Gallery 81435 hosts a colorful exhibit for the month of August with a dynamic exhibit that is all about texture, shape and color: oils by Margaret Hixon-Griffith are complemented by the exquisite ceramic sculptures of Goedele Vanhille. An exciting, brand new 9’ tall mixed media hanging sculpture about flight and freedom by Flair Robinson, “Fly Away Home,” is also on display. And continued this month are the captivating wire and fabric hanging pods, or cocoons, by Judy Kohin, entitled “Family”.

Lustre, an Artisan Gallery, hosts a very special trunk show featuring the art nouveau jewels of Lluis Masriera, the precious gemstones of James Breski and contemporary enamels of Bagues from Barcelona. Art Walk is the kick off the show, at Lustre Gallery through Sunday.

“Each of these artists is part of our permanent collection, and this show is a favorite for the wide collection of art jewels presented” says gallery owner, Christine Reich.

The Steaming Bean hosts a show by former Telluride local Karla Van Huysen Trapp. The show, “Saints and Sinners,” reveals a wide variety of human emotions captured on small, brightly colored paintings done in watercolor and acrylic. The faces in the 37 portraits are meant to embody the challenges of everyday life.

Stronghouse Studios & Local Artist Gallery features “Cloud Series, new painting by Corinne Scheman.

“Recently, I’ve been intrigued by painting something intangible and making it solid on the canvas. You can walk thorough a cloud, there is nothing there, just vapor. My challenge was to keep the atmospheric quality but also bring the viewer to the surface of the canvas at the same time by keeping the quality of paint visible. I wanted to focus on the beauty of the variable light, shape and ethereal quality of clouds; create work that is soft, light and dreamy. My goal was to get lost in the paint, the colors and the clouds.”

Attend a Fireside Chat on the subject of “Weird & Notorious Telluride with authors Carol Turner and Charmaine Ortega-Getz at the Telluride Historical Museum. Works by another painter in the stable of the Telluride Gallery of Fine, Robert Weatherford, (also a popular teacher at Ah Haa), are on display too. The chat begins at 5:30 p.m.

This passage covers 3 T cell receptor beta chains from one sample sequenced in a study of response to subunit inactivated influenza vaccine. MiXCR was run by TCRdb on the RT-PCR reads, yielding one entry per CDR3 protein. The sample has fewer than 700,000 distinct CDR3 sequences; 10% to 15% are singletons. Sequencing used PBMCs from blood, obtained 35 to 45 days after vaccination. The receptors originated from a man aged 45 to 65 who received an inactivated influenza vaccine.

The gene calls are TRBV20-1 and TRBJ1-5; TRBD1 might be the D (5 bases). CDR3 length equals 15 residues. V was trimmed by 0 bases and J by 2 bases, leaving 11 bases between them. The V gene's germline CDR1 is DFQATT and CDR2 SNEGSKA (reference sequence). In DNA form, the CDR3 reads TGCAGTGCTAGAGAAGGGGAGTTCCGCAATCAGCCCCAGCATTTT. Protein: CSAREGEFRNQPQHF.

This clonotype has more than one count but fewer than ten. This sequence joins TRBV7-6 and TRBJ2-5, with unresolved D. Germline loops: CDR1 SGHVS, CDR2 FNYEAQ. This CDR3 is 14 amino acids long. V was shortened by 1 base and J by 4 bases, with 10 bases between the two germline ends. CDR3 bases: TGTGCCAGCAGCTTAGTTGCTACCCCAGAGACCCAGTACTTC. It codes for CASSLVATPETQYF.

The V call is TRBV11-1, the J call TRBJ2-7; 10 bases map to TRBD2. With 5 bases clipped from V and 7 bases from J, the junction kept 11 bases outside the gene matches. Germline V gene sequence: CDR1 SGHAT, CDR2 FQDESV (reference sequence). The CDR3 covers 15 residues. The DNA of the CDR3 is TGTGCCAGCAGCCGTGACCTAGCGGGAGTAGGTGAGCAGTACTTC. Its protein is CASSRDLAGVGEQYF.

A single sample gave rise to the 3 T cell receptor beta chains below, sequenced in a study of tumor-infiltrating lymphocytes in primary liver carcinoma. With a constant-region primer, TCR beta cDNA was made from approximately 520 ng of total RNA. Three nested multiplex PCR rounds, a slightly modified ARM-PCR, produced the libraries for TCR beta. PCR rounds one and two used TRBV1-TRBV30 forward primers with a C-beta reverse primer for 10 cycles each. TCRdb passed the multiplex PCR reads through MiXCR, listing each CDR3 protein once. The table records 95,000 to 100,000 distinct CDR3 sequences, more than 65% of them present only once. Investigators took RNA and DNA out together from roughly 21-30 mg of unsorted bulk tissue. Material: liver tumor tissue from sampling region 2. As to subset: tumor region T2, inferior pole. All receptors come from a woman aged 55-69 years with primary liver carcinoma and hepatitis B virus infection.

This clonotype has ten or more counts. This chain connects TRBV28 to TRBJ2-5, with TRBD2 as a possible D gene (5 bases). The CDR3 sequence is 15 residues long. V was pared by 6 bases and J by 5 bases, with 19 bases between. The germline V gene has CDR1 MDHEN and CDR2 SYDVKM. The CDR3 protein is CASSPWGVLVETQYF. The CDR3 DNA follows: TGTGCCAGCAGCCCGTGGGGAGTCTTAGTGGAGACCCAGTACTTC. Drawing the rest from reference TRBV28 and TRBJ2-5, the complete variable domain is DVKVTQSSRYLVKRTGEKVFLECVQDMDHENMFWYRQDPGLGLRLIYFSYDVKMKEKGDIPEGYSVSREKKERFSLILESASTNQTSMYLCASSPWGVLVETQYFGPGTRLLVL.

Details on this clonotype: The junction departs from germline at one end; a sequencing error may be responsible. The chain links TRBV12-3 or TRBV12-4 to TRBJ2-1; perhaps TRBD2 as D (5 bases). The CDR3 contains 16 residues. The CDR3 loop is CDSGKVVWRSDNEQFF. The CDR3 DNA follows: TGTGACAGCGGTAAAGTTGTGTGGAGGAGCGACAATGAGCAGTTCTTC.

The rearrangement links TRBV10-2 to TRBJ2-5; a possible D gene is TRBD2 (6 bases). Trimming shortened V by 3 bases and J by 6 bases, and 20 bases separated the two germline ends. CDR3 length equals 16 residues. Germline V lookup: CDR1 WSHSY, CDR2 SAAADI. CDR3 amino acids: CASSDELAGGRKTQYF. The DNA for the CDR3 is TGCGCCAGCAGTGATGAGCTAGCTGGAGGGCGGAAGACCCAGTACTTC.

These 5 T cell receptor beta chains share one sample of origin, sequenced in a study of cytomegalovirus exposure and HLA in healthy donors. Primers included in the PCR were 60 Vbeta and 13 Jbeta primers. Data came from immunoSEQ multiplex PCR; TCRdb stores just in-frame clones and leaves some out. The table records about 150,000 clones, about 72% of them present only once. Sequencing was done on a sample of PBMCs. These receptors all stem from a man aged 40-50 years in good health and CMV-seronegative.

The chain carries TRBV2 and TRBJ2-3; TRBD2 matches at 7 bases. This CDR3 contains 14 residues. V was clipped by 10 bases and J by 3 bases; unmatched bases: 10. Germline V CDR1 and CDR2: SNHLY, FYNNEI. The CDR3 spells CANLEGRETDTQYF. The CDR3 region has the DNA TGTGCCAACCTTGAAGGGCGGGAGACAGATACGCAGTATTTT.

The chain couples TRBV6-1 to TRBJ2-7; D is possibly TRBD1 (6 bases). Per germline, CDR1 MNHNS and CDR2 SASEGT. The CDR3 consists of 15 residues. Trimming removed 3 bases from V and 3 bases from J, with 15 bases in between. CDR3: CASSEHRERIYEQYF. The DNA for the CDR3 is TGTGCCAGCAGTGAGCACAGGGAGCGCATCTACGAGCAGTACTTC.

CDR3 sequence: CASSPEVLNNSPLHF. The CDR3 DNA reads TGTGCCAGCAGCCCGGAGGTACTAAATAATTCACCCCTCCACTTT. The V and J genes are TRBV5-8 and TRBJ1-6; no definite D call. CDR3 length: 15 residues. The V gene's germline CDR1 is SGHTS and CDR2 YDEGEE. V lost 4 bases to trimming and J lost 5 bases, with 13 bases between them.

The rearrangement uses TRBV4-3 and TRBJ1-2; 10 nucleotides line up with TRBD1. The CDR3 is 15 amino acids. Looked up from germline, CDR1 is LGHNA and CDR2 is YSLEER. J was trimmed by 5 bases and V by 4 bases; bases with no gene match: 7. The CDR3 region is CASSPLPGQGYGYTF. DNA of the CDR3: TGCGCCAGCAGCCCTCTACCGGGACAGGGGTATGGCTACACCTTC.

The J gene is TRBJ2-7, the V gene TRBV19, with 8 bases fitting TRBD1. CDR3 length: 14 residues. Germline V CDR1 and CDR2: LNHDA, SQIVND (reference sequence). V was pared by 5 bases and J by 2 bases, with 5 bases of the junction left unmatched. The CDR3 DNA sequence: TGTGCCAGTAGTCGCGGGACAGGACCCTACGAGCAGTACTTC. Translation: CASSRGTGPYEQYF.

Tweed Interiors is pleased to host local artist Ally Crilly’s new paintings of birds.

“I started with elephants. This series is birds. I still like to capture an expression in them. They are not human, but I still manage to feel some emotion from the birds as I did with the elephants. It’s nice to contemplate another species. Painting is a long full journey. I’m learning to make it a practice. When the flow is happening, I know I’m supposed to paint. When it’s not, it’s excruciating. I’m learning to paint regardless and wait for the moments that it makes sense in, and just ride the rest of them out. I’m also learning to do this in my life.”

At the Wilkinson Public Library, art by Veneta Nikolova is features in the Music Section. Sue Hobby’s newest yarn creation and Flair Robinson’s hanging sculpture Time Machine are on the stairway. Upstairs and Palmyra Room are new paintings by Marishi. And in the teen section, fine new paintings by students in Ally Crilly’s Art Camp.

Some of the town’s finest restaurants – Cosmopolitan, La Cocina de Luz, La Marmotte, New Sheridan Chop House – feature Art Walk specials.

For more information about Art Walk or Kids Walk, pick up a free brochure at any participating venue and around town or call Telluride Arts 970-728-3930,, or Telluride Arts on Facebook and Twitter.